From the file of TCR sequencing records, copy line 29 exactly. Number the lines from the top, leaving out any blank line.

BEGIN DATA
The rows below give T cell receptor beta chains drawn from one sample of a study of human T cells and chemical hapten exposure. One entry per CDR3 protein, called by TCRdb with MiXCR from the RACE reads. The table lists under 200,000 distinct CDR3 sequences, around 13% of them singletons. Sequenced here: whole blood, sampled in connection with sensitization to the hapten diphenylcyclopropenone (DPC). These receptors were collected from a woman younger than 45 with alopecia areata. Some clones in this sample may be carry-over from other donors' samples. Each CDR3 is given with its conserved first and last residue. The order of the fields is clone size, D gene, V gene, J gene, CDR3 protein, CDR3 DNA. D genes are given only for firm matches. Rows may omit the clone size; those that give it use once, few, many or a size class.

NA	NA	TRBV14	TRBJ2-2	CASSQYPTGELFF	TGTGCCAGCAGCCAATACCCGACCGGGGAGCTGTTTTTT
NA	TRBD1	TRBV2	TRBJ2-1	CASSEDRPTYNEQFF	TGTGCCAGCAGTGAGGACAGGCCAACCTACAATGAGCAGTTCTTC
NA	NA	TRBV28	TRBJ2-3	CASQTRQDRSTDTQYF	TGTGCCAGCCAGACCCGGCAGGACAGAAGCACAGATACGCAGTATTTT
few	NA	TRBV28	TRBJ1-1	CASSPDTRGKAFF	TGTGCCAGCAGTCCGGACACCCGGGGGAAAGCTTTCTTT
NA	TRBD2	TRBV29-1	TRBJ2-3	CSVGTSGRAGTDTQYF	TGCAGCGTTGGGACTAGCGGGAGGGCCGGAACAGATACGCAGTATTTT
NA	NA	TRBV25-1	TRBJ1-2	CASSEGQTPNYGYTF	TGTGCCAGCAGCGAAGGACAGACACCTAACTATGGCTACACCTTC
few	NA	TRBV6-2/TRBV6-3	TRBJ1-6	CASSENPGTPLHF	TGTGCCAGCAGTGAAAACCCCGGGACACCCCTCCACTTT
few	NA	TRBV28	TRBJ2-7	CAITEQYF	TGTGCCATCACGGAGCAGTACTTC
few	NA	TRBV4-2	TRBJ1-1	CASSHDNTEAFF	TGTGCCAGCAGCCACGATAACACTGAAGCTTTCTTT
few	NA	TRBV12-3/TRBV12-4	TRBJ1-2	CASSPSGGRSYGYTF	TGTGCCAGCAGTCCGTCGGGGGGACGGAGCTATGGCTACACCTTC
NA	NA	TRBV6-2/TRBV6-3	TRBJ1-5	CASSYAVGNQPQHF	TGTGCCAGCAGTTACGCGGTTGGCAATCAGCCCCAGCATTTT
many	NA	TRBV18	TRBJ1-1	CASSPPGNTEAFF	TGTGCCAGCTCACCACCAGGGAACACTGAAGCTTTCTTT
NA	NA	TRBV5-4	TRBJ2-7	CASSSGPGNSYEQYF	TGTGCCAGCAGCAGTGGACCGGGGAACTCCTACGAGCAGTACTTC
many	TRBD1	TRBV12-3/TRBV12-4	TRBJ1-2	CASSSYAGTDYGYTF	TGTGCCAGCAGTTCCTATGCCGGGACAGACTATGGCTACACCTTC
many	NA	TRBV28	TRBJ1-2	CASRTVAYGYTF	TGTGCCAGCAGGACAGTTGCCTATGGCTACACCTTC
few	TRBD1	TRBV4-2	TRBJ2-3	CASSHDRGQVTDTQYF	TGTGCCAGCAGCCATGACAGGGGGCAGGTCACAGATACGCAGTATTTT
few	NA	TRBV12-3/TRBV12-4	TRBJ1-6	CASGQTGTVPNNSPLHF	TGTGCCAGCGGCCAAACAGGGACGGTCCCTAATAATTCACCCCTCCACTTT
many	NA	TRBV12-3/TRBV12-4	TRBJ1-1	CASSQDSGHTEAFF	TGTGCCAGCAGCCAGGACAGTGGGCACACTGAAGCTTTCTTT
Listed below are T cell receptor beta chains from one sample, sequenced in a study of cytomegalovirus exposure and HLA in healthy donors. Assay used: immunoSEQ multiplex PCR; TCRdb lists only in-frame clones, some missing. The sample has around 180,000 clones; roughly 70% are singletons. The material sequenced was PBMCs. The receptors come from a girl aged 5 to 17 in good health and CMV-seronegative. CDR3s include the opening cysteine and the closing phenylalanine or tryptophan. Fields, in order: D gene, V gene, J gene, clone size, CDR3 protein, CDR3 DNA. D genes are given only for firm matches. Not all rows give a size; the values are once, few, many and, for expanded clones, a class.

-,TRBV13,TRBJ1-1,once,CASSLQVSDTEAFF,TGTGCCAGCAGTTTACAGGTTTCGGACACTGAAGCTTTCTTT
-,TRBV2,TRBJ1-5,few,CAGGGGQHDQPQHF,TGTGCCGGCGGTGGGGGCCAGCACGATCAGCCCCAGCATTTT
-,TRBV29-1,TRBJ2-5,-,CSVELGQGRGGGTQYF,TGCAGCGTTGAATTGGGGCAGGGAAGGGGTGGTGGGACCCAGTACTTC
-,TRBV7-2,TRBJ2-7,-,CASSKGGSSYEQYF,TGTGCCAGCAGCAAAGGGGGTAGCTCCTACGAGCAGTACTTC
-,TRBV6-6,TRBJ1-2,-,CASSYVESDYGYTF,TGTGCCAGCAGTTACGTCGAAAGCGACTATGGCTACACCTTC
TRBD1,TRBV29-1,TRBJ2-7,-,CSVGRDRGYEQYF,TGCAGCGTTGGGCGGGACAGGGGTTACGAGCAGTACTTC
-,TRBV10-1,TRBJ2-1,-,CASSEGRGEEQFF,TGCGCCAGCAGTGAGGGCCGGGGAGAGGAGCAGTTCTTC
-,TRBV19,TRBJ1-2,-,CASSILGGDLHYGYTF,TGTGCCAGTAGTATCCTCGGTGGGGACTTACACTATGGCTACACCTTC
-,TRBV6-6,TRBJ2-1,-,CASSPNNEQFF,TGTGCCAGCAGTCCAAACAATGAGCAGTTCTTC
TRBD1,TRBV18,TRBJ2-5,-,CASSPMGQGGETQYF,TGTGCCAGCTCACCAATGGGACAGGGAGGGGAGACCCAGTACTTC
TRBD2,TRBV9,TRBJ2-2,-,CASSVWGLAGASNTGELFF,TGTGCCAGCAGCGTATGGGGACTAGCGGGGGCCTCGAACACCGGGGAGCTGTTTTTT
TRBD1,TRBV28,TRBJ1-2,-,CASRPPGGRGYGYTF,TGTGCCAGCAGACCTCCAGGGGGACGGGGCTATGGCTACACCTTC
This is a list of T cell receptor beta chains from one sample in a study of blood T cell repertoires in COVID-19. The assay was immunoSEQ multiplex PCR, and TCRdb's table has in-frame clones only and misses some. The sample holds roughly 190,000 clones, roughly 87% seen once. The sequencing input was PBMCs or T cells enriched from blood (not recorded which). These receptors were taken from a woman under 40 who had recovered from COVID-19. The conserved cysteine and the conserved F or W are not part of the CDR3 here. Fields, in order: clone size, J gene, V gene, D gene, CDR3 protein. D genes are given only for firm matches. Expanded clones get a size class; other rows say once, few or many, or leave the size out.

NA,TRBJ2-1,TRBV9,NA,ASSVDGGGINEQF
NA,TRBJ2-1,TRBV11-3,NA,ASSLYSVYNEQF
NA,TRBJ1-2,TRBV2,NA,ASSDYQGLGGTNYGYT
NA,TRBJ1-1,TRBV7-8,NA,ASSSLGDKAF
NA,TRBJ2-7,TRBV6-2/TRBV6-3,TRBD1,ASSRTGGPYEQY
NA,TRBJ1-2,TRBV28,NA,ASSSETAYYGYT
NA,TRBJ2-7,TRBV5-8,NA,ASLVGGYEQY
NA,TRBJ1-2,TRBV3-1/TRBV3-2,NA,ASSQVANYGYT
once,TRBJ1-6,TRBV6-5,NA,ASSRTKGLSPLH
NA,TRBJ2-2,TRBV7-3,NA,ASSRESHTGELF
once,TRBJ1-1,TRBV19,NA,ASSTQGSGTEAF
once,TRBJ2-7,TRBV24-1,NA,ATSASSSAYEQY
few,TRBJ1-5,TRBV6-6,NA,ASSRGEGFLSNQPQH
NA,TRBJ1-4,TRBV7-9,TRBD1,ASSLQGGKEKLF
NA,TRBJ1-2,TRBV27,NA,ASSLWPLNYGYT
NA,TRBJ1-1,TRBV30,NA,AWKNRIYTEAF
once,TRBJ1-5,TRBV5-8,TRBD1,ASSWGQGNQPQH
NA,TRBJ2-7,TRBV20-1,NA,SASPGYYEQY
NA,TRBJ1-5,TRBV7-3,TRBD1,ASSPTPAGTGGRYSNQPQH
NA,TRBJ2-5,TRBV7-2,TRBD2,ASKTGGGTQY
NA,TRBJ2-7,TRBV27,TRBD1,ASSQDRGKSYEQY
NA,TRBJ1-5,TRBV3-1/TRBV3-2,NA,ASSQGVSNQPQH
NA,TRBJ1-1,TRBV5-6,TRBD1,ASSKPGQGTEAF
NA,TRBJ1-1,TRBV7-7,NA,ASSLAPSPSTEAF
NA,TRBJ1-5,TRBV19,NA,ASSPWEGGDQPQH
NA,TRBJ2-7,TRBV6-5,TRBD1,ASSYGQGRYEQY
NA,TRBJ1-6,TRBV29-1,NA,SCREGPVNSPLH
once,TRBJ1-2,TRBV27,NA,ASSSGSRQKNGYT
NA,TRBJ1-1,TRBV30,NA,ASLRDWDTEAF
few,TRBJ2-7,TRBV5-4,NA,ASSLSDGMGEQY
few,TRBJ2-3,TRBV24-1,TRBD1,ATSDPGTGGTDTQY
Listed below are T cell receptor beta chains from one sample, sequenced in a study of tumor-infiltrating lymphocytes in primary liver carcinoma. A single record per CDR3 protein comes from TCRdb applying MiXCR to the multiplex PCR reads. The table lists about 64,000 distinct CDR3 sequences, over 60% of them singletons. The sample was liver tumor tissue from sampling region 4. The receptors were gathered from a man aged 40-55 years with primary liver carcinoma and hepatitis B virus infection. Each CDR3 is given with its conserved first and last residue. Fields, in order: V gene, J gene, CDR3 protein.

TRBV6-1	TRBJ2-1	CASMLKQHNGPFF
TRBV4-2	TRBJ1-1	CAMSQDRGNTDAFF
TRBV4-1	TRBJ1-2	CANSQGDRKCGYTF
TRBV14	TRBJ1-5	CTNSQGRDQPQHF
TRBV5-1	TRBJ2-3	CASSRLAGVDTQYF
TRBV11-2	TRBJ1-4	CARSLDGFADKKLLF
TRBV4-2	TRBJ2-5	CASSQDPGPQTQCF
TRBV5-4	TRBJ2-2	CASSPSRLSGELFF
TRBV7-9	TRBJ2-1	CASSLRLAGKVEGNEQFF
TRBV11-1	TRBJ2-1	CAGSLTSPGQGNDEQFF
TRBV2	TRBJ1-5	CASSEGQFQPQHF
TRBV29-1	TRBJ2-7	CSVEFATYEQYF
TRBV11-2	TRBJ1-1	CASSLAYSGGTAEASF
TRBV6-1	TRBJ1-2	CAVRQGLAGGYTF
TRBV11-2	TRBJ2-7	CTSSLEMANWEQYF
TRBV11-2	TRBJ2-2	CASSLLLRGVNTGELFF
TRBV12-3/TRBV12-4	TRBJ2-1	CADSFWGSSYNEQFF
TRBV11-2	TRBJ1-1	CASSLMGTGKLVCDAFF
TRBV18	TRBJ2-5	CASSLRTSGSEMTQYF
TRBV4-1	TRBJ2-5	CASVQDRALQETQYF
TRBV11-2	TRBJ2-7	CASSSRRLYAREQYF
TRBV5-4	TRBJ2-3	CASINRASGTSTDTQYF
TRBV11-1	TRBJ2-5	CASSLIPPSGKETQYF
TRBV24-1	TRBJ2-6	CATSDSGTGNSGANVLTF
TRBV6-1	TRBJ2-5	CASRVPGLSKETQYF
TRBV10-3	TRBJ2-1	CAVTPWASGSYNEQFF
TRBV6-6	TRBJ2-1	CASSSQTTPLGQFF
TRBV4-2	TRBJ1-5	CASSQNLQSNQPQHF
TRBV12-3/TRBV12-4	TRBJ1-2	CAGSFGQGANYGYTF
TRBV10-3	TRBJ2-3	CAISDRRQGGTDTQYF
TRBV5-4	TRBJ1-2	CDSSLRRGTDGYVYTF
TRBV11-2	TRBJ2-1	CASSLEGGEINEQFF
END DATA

-,TRBV6-6,TRBJ2-1,-,CASSPNNEQFF,TGTGCCAGCAGTCCAAACAATGAGCAGTTCTTC